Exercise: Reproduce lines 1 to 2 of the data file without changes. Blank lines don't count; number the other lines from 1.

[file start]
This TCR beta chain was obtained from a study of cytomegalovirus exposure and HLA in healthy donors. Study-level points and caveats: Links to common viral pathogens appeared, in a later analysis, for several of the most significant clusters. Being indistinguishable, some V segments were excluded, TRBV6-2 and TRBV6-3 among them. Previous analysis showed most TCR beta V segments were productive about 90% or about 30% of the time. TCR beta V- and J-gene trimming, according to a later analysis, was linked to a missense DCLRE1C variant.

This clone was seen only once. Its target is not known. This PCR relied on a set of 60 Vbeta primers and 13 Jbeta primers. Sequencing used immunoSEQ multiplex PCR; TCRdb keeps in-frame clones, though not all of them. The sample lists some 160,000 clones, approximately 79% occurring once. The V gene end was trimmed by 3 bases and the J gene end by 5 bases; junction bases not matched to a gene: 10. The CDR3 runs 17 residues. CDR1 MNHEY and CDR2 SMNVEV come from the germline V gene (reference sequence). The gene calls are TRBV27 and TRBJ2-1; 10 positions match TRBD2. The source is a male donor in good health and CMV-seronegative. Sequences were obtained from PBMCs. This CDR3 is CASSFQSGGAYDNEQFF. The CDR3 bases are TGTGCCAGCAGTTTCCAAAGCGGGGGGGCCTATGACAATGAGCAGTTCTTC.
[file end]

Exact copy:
This TCR beta chain was obtained from a study of cytomegalovirus exposure and HLA in healthy donors. Study-level points and caveats: Links to common viral pathogens appeared, in a later analysis, for several of the most significant clusters. Being indistinguishable, some V segments were excluded, TRBV6-2 and TRBV6-3 among them. Previous analysis showed most TCR beta V segments were productive about 90% or about 30% of the time. TCR beta V- and J-gene trimming, according to a later analysis, was linked to a missense DCLRE1C variant.

This clone was seen only once. Its target is not known. This PCR relied on a set of 60 Vbeta primers and 13 Jbeta primers. Sequencing used immunoSEQ multiplex PCR; TCRdb keeps in-frame clones, though not all of them. The sample lists some 160,000 clones, approximately 79% occurring once. The V gene end was trimmed by 3 bases and the J gene end by 5 bases; junction bases not matched to a gene: 10. The CDR3 runs 17 residues. CDR1 MNHEY and CDR2 SMNVEV come from the germline V gene (reference sequence). The gene calls are TRBV27 and TRBJ2-1; 10 positions match TRBD2. The source is a male donor in good health and CMV-seronegative. Sequences were obtained from PBMCs. This CDR3 is CASSFQSGGAYDNEQFF. The CDR3 bases are TGTGCCAGCAGTTTCCAAAGCGGGGGGGCCTATGACAATGAGCAGTTCTTC.